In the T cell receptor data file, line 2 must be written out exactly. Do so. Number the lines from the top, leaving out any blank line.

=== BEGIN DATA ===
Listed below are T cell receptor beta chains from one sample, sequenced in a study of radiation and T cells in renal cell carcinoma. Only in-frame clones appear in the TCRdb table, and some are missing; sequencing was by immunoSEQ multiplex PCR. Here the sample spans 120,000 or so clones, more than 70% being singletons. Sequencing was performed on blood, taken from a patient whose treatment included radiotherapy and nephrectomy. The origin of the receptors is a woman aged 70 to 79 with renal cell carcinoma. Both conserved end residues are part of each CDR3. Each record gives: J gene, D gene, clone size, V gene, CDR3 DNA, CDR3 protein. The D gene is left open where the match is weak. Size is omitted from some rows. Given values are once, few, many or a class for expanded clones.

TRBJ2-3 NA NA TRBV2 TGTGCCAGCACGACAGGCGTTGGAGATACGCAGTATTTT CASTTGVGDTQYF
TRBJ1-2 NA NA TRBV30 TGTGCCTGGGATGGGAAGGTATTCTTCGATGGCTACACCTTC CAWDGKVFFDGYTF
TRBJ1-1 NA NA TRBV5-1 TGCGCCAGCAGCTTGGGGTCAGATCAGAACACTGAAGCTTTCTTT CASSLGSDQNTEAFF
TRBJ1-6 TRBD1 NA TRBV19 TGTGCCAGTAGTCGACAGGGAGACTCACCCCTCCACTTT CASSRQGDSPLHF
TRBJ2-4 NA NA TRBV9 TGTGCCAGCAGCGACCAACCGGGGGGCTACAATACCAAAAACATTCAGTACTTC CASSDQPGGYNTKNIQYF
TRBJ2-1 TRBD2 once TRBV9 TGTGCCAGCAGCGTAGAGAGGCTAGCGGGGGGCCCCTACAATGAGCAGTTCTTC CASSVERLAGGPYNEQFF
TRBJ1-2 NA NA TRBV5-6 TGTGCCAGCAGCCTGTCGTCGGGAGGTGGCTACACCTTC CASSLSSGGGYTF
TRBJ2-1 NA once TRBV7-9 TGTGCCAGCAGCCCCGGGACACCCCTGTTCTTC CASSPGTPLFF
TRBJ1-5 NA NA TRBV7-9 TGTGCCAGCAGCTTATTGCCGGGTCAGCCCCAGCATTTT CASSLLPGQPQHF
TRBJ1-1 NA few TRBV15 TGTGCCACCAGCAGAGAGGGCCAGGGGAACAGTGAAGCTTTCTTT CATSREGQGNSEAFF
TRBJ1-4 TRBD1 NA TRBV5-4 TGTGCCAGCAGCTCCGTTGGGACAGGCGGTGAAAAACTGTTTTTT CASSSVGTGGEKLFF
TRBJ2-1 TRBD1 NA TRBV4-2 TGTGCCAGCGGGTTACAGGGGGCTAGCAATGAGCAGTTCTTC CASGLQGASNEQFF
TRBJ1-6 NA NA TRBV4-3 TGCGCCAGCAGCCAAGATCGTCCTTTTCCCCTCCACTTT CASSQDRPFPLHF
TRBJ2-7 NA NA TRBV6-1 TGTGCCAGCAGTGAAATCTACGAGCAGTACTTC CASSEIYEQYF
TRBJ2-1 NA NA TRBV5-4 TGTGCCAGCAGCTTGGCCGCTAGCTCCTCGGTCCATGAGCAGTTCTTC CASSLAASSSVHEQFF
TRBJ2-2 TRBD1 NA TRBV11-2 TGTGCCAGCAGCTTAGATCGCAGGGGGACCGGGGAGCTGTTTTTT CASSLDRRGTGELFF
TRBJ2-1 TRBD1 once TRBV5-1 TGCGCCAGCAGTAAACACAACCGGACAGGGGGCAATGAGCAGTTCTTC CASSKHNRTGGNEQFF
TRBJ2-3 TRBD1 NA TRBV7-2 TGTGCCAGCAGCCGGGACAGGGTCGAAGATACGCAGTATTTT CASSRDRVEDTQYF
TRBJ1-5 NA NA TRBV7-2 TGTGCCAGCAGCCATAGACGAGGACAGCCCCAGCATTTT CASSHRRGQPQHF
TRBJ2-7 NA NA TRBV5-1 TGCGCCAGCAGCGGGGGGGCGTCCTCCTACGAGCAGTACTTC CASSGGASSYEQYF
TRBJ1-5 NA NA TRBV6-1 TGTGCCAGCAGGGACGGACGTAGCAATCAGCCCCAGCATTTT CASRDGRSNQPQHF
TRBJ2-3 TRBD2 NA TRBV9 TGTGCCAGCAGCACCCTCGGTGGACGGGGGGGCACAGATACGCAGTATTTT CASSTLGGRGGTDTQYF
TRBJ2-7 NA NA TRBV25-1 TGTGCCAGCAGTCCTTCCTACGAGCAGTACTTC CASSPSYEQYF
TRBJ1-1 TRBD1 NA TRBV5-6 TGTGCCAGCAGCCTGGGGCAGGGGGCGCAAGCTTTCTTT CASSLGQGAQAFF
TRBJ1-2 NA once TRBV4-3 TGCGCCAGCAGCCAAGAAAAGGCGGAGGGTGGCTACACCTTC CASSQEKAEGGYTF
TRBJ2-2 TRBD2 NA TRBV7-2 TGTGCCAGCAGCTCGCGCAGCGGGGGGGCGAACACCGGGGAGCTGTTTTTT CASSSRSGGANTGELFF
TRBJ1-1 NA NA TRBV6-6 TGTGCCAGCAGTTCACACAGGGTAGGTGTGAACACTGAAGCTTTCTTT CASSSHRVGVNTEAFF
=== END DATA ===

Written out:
TRBJ2-3 NA NA TRBV2 TGTGCCAGCACGACAGGCGTTGGAGATACGCAGTATTTT CASTTGVGDTQYF